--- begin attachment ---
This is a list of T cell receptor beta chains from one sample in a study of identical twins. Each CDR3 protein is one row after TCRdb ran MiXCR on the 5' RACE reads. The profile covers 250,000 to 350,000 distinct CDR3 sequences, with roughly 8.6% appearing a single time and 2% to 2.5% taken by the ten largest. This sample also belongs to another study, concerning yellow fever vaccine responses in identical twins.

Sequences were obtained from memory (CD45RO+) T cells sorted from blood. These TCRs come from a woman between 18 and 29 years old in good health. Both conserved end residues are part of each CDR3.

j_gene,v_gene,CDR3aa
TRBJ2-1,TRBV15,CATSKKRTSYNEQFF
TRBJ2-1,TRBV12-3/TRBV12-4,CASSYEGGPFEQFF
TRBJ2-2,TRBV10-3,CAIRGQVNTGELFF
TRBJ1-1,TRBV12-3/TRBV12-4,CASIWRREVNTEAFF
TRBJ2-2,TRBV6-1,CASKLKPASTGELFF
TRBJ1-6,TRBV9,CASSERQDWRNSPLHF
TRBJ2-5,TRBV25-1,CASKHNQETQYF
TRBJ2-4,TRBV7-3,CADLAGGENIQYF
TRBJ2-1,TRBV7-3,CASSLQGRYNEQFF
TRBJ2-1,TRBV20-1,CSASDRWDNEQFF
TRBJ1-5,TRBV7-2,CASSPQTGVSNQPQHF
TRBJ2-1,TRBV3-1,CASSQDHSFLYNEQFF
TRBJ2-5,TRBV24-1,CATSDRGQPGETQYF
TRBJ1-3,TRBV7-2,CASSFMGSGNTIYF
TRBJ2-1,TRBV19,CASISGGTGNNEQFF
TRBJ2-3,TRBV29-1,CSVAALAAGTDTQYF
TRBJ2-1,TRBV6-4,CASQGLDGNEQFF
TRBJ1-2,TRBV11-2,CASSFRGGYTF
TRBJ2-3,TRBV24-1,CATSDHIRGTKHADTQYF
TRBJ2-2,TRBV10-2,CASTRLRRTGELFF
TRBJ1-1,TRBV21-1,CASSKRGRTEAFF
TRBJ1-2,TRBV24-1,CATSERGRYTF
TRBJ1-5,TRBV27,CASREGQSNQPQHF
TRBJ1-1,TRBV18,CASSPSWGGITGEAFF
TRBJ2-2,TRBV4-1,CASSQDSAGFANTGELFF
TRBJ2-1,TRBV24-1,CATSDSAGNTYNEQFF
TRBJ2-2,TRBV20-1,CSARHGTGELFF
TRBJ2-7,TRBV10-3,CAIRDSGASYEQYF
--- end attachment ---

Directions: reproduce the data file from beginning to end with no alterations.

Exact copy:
This is a list of T cell receptor beta chains from one sample in a study of identical twins. Each CDR3 protein is one row after TCRdb ran MiXCR on the 5' RACE reads. The profile covers 250,000 to 350,000 distinct CDR3 sequences, with roughly 8.6% appearing a single time and 2% to 2.5% taken by the ten largest. This sample also belongs to another study, concerning yellow fever vaccine responses in identical twins.

Sequences were obtained from memory (CD45RO+) T cells sorted from blood. These TCRs come from a woman between 18 and 29 years old in good health. Both conserved end residues are part of each CDR3.

j_gene,v_gene,CDR3aa
TRBJ2-1,TRBV15,CATSKKRTSYNEQFF
TRBJ2-1,TRBV12-3/TRBV12-4,CASSYEGGPFEQFF
TRBJ2-2,TRBV10-3,CAIRGQVNTGELFF
TRBJ1-1,TRBV12-3/TRBV12-4,CASIWRREVNTEAFF
TRBJ2-2,TRBV6-1,CASKLKPASTGELFF
TRBJ1-6,TRBV9,CASSERQDWRNSPLHF
TRBJ2-5,TRBV25-1,CASKHNQETQYF
TRBJ2-4,TRBV7-3,CADLAGGENIQYF
TRBJ2-1,TRBV7-3,CASSLQGRYNEQFF
TRBJ2-1,TRBV20-1,CSASDRWDNEQFF
TRBJ1-5,TRBV7-2,CASSPQTGVSNQPQHF
TRBJ2-1,TRBV3-1,CASSQDHSFLYNEQFF
TRBJ2-5,TRBV24-1,CATSDRGQPGETQYF
TRBJ1-3,TRBV7-2,CASSFMGSGNTIYF
TRBJ2-1,TRBV19,CASISGGTGNNEQFF
TRBJ2-3,TRBV29-1,CSVAALAAGTDTQYF
TRBJ2-1,TRBV6-4,CASQGLDGNEQFF
TRBJ1-2,TRBV11-2,CASSFRGGYTF
TRBJ2-3,TRBV24-1,CATSDHIRGTKHADTQYF
TRBJ2-2,TRBV10-2,CASTRLRRTGELFF
TRBJ1-1,TRBV21-1,CASSKRGRTEAFF
TRBJ1-2,TRBV24-1,CATSERGRYTF
TRBJ1-5,TRBV27,CASREGQSNQPQHF
TRBJ1-1,TRBV18,CASSPSWGGITGEAFF
TRBJ2-2,TRBV4-1,CASSQDSAGFANTGELFF
TRBJ2-1,TRBV24-1,CATSDSAGNTYNEQFF
TRBJ2-2,TRBV20-1,CSARHGTGELFF
TRBJ2-7,TRBV10-3,CAIRDSGASYEQYF